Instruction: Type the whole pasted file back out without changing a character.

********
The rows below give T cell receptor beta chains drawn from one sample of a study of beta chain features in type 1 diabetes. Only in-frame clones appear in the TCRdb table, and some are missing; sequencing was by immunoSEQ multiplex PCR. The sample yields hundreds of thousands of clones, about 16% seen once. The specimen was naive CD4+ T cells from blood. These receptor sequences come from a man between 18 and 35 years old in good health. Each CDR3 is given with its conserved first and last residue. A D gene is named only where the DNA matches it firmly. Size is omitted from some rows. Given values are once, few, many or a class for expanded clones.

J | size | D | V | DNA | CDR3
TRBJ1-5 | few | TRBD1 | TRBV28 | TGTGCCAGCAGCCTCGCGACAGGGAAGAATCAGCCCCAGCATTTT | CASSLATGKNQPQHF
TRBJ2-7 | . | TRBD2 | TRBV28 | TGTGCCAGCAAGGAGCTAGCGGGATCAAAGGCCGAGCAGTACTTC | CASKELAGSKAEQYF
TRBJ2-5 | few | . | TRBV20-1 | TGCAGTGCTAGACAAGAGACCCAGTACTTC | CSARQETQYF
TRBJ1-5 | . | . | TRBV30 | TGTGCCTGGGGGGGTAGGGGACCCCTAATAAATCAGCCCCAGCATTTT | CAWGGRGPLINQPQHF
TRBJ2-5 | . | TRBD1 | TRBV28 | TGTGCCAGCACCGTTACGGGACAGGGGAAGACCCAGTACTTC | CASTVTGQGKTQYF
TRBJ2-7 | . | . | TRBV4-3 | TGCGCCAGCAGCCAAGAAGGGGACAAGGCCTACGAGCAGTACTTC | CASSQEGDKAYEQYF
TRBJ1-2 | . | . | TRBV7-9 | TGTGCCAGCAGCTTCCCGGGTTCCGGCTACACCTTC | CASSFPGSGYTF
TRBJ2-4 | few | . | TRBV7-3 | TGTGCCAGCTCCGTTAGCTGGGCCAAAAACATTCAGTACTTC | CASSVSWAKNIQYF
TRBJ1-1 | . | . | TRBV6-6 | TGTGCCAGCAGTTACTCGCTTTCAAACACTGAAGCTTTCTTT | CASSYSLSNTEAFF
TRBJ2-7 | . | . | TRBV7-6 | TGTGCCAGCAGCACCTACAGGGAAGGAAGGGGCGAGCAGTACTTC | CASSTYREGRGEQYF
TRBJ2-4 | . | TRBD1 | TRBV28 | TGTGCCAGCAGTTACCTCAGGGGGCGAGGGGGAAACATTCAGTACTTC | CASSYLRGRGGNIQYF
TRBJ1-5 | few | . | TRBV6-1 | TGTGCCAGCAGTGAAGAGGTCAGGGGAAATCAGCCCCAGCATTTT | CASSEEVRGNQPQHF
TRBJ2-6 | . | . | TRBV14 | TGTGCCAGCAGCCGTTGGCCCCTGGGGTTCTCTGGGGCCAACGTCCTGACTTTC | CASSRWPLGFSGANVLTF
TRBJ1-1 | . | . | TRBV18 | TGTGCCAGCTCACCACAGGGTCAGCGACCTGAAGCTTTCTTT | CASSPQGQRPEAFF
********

The rows below give T cell receptor beta chains drawn from one sample of a study of beta chain features in type 1 diabetes. Only in-frame clones appear in the TCRdb table, and some are missing; sequencing was by immunoSEQ multiplex PCR. The sample yields hundreds of thousands of clones, about 16% seen once. The specimen was naive CD4+ T cells from blood. These receptor sequences come from a man between 18 and 35 years old in good health. Each CDR3 is given with its conserved first and last residue. A D gene is named only where the DNA matches it firmly. Size is omitted from some rows. Given values are once, few, many or a class for expanded clones.

J | size | D | V | DNA | CDR3
TRBJ1-5 | few | TRBD1 | TRBV28 | TGTGCCAGCAGCCTCGCGACAGGGAAGAATCAGCCCCAGCATTTT | CASSLATGKNQPQHF
TRBJ2-7 | . | TRBD2 | TRBV28 | TGTGCCAGCAAGGAGCTAGCGGGATCAAAGGCCGAGCAGTACTTC | CASKELAGSKAEQYF
TRBJ2-5 | few | . | TRBV20-1 | TGCAGTGCTAGACAAGAGACCCAGTACTTC | CSARQETQYF
TRBJ1-5 | . | . | TRBV30 | TGTGCCTGGGGGGGTAGGGGACCCCTAATAAATCAGCCCCAGCATTTT | CAWGGRGPLINQPQHF
TRBJ2-5 | . | TRBD1 | TRBV28 | TGTGCCAGCACCGTTACGGGACAGGGGAAGACCCAGTACTTC | CASTVTGQGKTQYF
TRBJ2-7 | . | . | TRBV4-3 | TGCGCCAGCAGCCAAGAAGGGGACAAGGCCTACGAGCAGTACTTC | CASSQEGDKAYEQYF
TRBJ1-2 | . | . | TRBV7-9 | TGTGCCAGCAGCTTCCCGGGTTCCGGCTACACCTTC | CASSFPGSGYTF
TRBJ2-4 | few | . | TRBV7-3 | TGTGCCAGCTCCGTTAGCTGGGCCAAAAACATTCAGTACTTC | CASSVSWAKNIQYF
TRBJ1-1 | . | . | TRBV6-6 | TGTGCCAGCAGTTACTCGCTTTCAAACACTGAAGCTTTCTTT | CASSYSLSNTEAFF
TRBJ2-7 | . | . | TRBV7-6 | TGTGCCAGCAGCACCTACAGGGAAGGAAGGGGCGAGCAGTACTTC | CASSTYREGRGEQYF
TRBJ2-4 | . | TRBD1 | TRBV28 | TGTGCCAGCAGTTACCTCAGGGGGCGAGGGGGAAACATTCAGTACTTC | CASSYLRGRGGNIQYF
TRBJ1-5 | few | . | TRBV6-1 | TGTGCCAGCAGTGAAGAGGTCAGGGGAAATCAGCCCCAGCATTTT | CASSEEVRGNQPQHF
TRBJ2-6 | . | . | TRBV14 | TGTGCCAGCAGCCGTTGGCCCCTGGGGTTCTCTGGGGCCAACGTCCTGACTTTC | CASSRWPLGFSGANVLTF
TRBJ1-1 | . | . | TRBV18 | TGTGCCAGCTCACCACAGGGTCAGCGACCTGAAGCTTTCTTT | CASSPQGQRPEAFF